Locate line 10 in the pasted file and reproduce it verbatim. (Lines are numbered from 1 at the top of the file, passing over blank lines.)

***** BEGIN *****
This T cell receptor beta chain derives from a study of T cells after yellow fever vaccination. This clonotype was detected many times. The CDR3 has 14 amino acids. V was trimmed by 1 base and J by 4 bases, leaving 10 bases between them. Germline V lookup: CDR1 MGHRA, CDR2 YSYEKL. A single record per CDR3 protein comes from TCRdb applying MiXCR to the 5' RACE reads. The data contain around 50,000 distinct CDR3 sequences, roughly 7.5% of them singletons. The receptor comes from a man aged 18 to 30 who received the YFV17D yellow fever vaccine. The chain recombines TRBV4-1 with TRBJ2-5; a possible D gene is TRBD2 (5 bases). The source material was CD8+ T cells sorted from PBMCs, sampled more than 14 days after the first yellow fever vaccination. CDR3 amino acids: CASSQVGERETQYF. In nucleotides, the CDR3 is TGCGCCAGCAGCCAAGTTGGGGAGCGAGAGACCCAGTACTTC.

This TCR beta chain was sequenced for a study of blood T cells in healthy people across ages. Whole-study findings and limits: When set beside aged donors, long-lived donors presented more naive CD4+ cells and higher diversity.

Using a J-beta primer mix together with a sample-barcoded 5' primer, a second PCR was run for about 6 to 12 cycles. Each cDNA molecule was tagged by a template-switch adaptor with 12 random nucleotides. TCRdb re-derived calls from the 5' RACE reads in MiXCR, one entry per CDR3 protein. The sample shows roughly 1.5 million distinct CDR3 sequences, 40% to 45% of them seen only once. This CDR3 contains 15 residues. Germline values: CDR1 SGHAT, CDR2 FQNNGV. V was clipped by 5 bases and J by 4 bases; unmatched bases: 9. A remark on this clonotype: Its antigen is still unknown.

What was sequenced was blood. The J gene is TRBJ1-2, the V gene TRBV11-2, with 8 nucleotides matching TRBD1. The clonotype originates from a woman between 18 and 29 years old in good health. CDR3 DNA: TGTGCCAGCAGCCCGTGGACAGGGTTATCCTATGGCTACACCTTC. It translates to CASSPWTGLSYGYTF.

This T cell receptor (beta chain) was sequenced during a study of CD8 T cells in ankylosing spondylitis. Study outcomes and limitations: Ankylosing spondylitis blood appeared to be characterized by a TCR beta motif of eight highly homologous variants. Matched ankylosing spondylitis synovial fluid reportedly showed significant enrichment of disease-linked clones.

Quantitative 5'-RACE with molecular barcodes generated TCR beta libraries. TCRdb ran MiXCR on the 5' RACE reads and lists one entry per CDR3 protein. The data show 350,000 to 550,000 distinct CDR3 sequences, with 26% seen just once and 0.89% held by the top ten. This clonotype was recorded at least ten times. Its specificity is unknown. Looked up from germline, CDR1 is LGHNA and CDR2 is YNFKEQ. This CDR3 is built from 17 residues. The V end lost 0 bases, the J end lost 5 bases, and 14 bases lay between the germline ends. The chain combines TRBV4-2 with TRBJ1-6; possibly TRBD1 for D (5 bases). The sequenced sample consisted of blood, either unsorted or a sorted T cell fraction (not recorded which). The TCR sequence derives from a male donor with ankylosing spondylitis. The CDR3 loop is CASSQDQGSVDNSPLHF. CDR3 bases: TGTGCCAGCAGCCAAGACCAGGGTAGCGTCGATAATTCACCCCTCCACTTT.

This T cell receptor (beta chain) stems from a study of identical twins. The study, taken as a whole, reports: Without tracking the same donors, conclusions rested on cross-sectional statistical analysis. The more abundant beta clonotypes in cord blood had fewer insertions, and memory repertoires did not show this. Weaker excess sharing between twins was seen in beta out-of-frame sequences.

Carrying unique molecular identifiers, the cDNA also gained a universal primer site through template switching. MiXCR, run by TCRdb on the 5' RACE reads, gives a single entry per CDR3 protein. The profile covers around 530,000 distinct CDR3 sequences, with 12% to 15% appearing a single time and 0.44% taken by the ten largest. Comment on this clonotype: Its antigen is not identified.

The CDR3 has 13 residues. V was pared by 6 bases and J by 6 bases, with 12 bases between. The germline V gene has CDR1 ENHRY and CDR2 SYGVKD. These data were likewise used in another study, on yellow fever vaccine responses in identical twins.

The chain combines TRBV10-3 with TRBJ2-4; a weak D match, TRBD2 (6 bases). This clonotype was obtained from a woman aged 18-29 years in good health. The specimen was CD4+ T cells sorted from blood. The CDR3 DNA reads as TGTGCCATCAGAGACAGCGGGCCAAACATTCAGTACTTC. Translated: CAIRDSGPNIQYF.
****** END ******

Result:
The chain combines TRBV10-3 with TRBJ2-4; a weak D match, TRBD2 (6 bases). This clonotype was obtained from a woman aged 18-29 years in good health. The specimen was CD4+ T cells sorted from blood. The CDR3 DNA reads as TGTGCCATCAGAGACAGCGGGCCAAACATTCAGTACTTC. Translated: CAIRDSGPNIQYF.